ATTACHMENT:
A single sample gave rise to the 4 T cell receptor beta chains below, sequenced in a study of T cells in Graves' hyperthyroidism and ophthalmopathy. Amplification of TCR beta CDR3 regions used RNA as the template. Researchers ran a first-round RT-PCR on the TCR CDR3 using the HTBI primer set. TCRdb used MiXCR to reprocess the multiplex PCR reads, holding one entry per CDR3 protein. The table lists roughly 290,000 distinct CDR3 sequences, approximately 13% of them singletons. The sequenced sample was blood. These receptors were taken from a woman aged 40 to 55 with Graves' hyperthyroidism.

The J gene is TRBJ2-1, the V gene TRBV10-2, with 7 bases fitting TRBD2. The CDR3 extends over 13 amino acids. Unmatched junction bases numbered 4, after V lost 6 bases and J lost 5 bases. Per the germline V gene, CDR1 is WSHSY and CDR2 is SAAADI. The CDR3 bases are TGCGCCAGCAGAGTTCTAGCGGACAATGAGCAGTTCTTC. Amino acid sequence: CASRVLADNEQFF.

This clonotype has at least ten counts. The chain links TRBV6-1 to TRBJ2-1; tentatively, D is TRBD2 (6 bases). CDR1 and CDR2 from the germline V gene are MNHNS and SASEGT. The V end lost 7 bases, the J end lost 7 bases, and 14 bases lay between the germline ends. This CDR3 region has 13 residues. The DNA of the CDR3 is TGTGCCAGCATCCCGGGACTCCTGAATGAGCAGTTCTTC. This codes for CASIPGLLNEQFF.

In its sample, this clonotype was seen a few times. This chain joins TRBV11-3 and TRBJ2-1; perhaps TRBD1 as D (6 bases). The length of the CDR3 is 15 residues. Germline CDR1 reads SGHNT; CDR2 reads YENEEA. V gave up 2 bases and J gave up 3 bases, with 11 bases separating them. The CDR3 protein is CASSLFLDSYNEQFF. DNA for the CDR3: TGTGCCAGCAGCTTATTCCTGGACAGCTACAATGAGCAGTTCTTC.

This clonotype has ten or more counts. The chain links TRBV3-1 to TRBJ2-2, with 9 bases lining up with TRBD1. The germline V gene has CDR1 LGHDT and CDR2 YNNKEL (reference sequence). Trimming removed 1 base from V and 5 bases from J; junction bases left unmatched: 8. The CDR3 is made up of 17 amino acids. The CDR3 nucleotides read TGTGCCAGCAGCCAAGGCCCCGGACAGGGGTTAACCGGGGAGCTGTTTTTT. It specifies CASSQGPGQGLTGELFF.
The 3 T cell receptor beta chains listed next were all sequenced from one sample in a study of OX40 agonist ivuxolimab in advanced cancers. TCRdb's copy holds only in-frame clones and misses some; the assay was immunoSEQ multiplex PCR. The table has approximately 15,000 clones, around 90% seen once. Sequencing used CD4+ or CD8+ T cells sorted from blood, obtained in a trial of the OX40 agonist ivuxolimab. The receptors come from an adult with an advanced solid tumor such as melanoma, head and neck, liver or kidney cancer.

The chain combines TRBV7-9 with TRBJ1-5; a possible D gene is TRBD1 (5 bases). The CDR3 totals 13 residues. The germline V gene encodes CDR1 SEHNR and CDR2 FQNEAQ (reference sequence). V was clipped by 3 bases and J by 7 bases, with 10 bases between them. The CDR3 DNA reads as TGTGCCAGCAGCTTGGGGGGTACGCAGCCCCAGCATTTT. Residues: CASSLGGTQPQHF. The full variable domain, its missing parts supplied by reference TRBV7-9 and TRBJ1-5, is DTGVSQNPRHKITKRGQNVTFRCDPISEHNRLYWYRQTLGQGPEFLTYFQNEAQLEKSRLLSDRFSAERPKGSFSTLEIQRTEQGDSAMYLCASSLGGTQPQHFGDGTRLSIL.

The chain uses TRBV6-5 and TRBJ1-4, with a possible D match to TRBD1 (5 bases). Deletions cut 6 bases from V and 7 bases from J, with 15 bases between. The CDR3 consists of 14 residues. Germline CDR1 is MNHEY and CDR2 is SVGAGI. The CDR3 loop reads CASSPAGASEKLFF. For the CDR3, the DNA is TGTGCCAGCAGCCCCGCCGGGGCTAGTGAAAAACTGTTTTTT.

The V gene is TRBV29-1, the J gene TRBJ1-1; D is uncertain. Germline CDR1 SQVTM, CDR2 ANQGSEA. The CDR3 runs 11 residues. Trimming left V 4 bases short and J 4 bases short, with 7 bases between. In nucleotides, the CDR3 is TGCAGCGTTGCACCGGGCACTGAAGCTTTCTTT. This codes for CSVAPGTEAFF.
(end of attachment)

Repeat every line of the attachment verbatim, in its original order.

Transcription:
A single sample gave rise to the 4 T cell receptor beta chains below, sequenced in a study of T cells in Graves' hyperthyroidism and ophthalmopathy. Amplification of TCR beta CDR3 regions used RNA as the template. Researchers ran a first-round RT-PCR on the TCR CDR3 using the HTBI primer set. TCRdb used MiXCR to reprocess the multiplex PCR reads, holding one entry per CDR3 protein. The table lists roughly 290,000 distinct CDR3 sequences, approximately 13% of them singletons. The sequenced sample was blood. These receptors were taken from a woman aged 40 to 55 with Graves' hyperthyroidism.

The J gene is TRBJ2-1, the V gene TRBV10-2, with 7 bases fitting TRBD2. The CDR3 extends over 13 amino acids. Unmatched junction bases numbered 4, after V lost 6 bases and J lost 5 bases. Per the germline V gene, CDR1 is WSHSY and CDR2 is SAAADI. The CDR3 bases are TGCGCCAGCAGAGTTCTAGCGGACAATGAGCAGTTCTTC. Amino acid sequence: CASRVLADNEQFF.

This clonotype has at least ten counts. The chain links TRBV6-1 to TRBJ2-1; tentatively, D is TRBD2 (6 bases). CDR1 and CDR2 from the germline V gene are MNHNS and SASEGT. The V end lost 7 bases, the J end lost 7 bases, and 14 bases lay between the germline ends. This CDR3 region has 13 residues. The DNA of the CDR3 is TGTGCCAGCATCCCGGGACTCCTGAATGAGCAGTTCTTC. This codes for CASIPGLLNEQFF.

In its sample, this clonotype was seen a few times. This chain joins TRBV11-3 and TRBJ2-1; perhaps TRBD1 as D (6 bases). The length of the CDR3 is 15 residues. Germline CDR1 reads SGHNT; CDR2 reads YENEEA. V gave up 2 bases and J gave up 3 bases, with 11 bases separating them. The CDR3 protein is CASSLFLDSYNEQFF. DNA for the CDR3: TGTGCCAGCAGCTTATTCCTGGACAGCTACAATGAGCAGTTCTTC.

This clonotype has ten or more counts. The chain links TRBV3-1 to TRBJ2-2, with 9 bases lining up with TRBD1. The germline V gene has CDR1 LGHDT and CDR2 YNNKEL (reference sequence). Trimming removed 1 base from V and 5 bases from J; junction bases left unmatched: 8. The CDR3 is made up of 17 amino acids. The CDR3 nucleotides read TGTGCCAGCAGCCAAGGCCCCGGACAGGGGTTAACCGGGGAGCTGTTTTTT. It specifies CASSQGPGQGLTGELFF.
The 3 T cell receptor beta chains listed next were all sequenced from one sample in a study of OX40 agonist ivuxolimab in advanced cancers. TCRdb's copy holds only in-frame clones and misses some; the assay was immunoSEQ multiplex PCR. The table has approximately 15,000 clones, around 90% seen once. Sequencing used CD4+ or CD8+ T cells sorted from blood, obtained in a trial of the OX40 agonist ivuxolimab. The receptors come from an adult with an advanced solid tumor such as melanoma, head and neck, liver or kidney cancer.

The chain combines TRBV7-9 with TRBJ1-5; a possible D gene is TRBD1 (5 bases). The CDR3 totals 13 residues. The germline V gene encodes CDR1 SEHNR and CDR2 FQNEAQ (reference sequence). V was clipped by 3 bases and J by 7 bases, with 10 bases between them. The CDR3 DNA reads as TGTGCCAGCAGCTTGGGGGGTACGCAGCCCCAGCATTTT. Residues: CASSLGGTQPQHF. The full variable domain, its missing parts supplied by reference TRBV7-9 and TRBJ1-5, is DTGVSQNPRHKITKRGQNVTFRCDPISEHNRLYWYRQTLGQGPEFLTYFQNEAQLEKSRLLSDRFSAERPKGSFSTLEIQRTEQGDSAMYLCASSLGGTQPQHFGDGTRLSIL.

The chain uses TRBV6-5 and TRBJ1-4, with a possible D match to TRBD1 (5 bases). Deletions cut 6 bases from V and 7 bases from J, with 15 bases between. The CDR3 consists of 14 residues. Germline CDR1 is MNHEY and CDR2 is SVGAGI. The CDR3 loop reads CASSPAGASEKLFF. For the CDR3, the DNA is TGTGCCAGCAGCCCCGCCGGGGCTAGTGAAAAACTGTTTTTT.

The V gene is TRBV29-1, the J gene TRBJ1-1; D is uncertain. Germline CDR1 SQVTM, CDR2 ANQGSEA. The CDR3 runs 11 residues. Trimming left V 4 bases short and J 4 bases short, with 7 bases between. In nucleotides, the CDR3 is TGCAGCGTTGCACCGGGCACTGAAGCTTTCTTT. This codes for CSVAPGTEAFF.